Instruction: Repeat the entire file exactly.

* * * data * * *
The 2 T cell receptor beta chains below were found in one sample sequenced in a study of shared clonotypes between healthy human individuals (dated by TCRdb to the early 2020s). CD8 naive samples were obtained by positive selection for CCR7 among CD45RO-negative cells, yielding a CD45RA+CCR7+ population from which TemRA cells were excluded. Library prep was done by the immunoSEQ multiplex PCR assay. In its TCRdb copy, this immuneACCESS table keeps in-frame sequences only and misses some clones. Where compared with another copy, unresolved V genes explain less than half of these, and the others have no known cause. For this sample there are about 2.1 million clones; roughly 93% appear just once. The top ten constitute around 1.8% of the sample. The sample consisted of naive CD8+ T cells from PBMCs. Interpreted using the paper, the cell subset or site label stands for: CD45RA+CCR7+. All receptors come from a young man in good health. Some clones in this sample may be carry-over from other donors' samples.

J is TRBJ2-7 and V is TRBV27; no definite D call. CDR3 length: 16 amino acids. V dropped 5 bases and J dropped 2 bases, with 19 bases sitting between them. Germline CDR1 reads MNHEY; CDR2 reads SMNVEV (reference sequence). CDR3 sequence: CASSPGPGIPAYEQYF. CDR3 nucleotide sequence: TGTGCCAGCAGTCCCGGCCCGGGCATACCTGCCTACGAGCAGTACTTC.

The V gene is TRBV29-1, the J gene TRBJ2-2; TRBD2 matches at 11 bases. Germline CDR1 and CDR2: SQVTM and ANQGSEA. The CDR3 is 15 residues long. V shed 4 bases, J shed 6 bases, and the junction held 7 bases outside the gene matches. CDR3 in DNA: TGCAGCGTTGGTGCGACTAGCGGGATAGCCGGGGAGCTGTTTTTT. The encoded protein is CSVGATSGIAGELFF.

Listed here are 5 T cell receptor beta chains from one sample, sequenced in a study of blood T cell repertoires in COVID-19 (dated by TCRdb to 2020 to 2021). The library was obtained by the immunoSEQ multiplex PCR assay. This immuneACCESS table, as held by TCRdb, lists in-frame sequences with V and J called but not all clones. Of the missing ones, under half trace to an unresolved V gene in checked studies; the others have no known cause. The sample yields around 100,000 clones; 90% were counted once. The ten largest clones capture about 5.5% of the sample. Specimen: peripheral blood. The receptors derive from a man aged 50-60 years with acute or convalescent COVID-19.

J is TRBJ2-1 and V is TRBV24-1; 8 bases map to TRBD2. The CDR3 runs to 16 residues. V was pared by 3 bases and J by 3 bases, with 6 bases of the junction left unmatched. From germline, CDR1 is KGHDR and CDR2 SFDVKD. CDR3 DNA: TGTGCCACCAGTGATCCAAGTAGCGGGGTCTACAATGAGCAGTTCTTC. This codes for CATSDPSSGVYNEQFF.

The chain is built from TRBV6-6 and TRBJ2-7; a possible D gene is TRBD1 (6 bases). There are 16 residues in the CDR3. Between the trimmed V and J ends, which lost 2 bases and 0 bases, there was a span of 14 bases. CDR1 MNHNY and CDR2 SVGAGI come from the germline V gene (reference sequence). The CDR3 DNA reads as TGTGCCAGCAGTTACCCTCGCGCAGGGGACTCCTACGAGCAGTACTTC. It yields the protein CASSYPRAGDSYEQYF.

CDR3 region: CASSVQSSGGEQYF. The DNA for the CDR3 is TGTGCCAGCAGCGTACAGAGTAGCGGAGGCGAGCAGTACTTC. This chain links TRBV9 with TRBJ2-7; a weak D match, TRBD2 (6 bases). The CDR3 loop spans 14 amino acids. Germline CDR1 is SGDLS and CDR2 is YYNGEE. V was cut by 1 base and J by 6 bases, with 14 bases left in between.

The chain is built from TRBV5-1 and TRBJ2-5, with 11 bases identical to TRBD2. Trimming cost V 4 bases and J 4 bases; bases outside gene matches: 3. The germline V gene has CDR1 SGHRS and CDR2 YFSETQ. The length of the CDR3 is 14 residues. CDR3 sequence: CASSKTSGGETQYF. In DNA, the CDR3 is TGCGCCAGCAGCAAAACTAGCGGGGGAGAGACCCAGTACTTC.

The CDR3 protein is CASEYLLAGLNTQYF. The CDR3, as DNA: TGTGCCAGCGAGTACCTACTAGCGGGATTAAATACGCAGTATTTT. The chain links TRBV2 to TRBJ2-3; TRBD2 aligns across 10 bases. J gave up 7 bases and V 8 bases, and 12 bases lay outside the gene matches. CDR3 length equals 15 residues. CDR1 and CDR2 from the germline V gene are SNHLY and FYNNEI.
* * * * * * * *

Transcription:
The 2 T cell receptor beta chains below were found in one sample sequenced in a study of shared clonotypes between healthy human individuals (dated by TCRdb to the early 2020s). CD8 naive samples were obtained by positive selection for CCR7 among CD45RO-negative cells, yielding a CD45RA+CCR7+ population from which TemRA cells were excluded. Library prep was done by the immunoSEQ multiplex PCR assay. In its TCRdb copy, this immuneACCESS table keeps in-frame sequences only and misses some clones. Where compared with another copy, unresolved V genes explain less than half of these, and the others have no known cause. For this sample there are about 2.1 million clones; roughly 93% appear just once. The top ten constitute around 1.8% of the sample. The sample consisted of naive CD8+ T cells from PBMCs. Interpreted using the paper, the cell subset or site label stands for: CD45RA+CCR7+. All receptors come from a young man in good health. Some clones in this sample may be carry-over from other donors' samples.

J is TRBJ2-7 and V is TRBV27; no definite D call. CDR3 length: 16 amino acids. V dropped 5 bases and J dropped 2 bases, with 19 bases sitting between them. Germline CDR1 reads MNHEY; CDR2 reads SMNVEV (reference sequence). CDR3 sequence: CASSPGPGIPAYEQYF. CDR3 nucleotide sequence: TGTGCCAGCAGTCCCGGCCCGGGCATACCTGCCTACGAGCAGTACTTC.

The V gene is TRBV29-1, the J gene TRBJ2-2; TRBD2 matches at 11 bases. Germline CDR1 and CDR2: SQVTM and ANQGSEA. The CDR3 is 15 residues long. V shed 4 bases, J shed 6 bases, and the junction held 7 bases outside the gene matches. CDR3 in DNA: TGCAGCGTTGGTGCGACTAGCGGGATAGCCGGGGAGCTGTTTTTT. The encoded protein is CSVGATSGIAGELFF.

Listed here are 5 T cell receptor beta chains from one sample, sequenced in a study of blood T cell repertoires in COVID-19 (dated by TCRdb to 2020 to 2021). The library was obtained by the immunoSEQ multiplex PCR assay. This immuneACCESS table, as held by TCRdb, lists in-frame sequences with V and J called but not all clones. Of the missing ones, under half trace to an unresolved V gene in checked studies; the others have no known cause. The sample yields around 100,000 clones; 90% were counted once. The ten largest clones capture about 5.5% of the sample. Specimen: peripheral blood. The receptors derive from a man aged 50-60 years with acute or convalescent COVID-19.

J is TRBJ2-1 and V is TRBV24-1; 8 bases map to TRBD2. The CDR3 runs to 16 residues. V was pared by 3 bases and J by 3 bases, with 6 bases of the junction left unmatched. From germline, CDR1 is KGHDR and CDR2 SFDVKD. CDR3 DNA: TGTGCCACCAGTGATCCAAGTAGCGGGGTCTACAATGAGCAGTTCTTC. This codes for CATSDPSSGVYNEQFF.

The chain is built from TRBV6-6 and TRBJ2-7; a possible D gene is TRBD1 (6 bases). There are 16 residues in the CDR3. Between the trimmed V and J ends, which lost 2 bases and 0 bases, there was a span of 14 bases. CDR1 MNHNY and CDR2 SVGAGI come from the germline V gene (reference sequence). The CDR3 DNA reads as TGTGCCAGCAGTTACCCTCGCGCAGGGGACTCCTACGAGCAGTACTTC. It yields the protein CASSYPRAGDSYEQYF.

CDR3 region: CASSVQSSGGEQYF. The DNA for the CDR3 is TGTGCCAGCAGCGTACAGAGTAGCGGAGGCGAGCAGTACTTC. This chain links TRBV9 with TRBJ2-7; a weak D match, TRBD2 (6 bases). The CDR3 loop spans 14 amino acids. Germline CDR1 is SGDLS and CDR2 is YYNGEE. V was cut by 1 base and J by 6 bases, with 14 bases left in between.

The chain is built from TRBV5-1 and TRBJ2-5, with 11 bases identical to TRBD2. Trimming cost V 4 bases and J 4 bases; bases outside gene matches: 3. The germline V gene has CDR1 SGHRS and CDR2 YFSETQ. The length of the CDR3 is 14 residues. CDR3 sequence: CASSKTSGGETQYF. In DNA, the CDR3 is TGCGCCAGCAGCAAAACTAGCGGGGGAGAGACCCAGTACTTC.

The CDR3 protein is CASEYLLAGLNTQYF. The CDR3, as DNA: TGTGCCAGCGAGTACCTACTAGCGGGATTAAATACGCAGTATTTT. The chain links TRBV2 to TRBJ2-3; TRBD2 aligns across 10 bases. J gave up 7 bases and V 8 bases, and 12 bases lay outside the gene matches. CDR3 length equals 15 residues. CDR1 and CDR2 from the germline V gene are SNHLY and FYNNEI.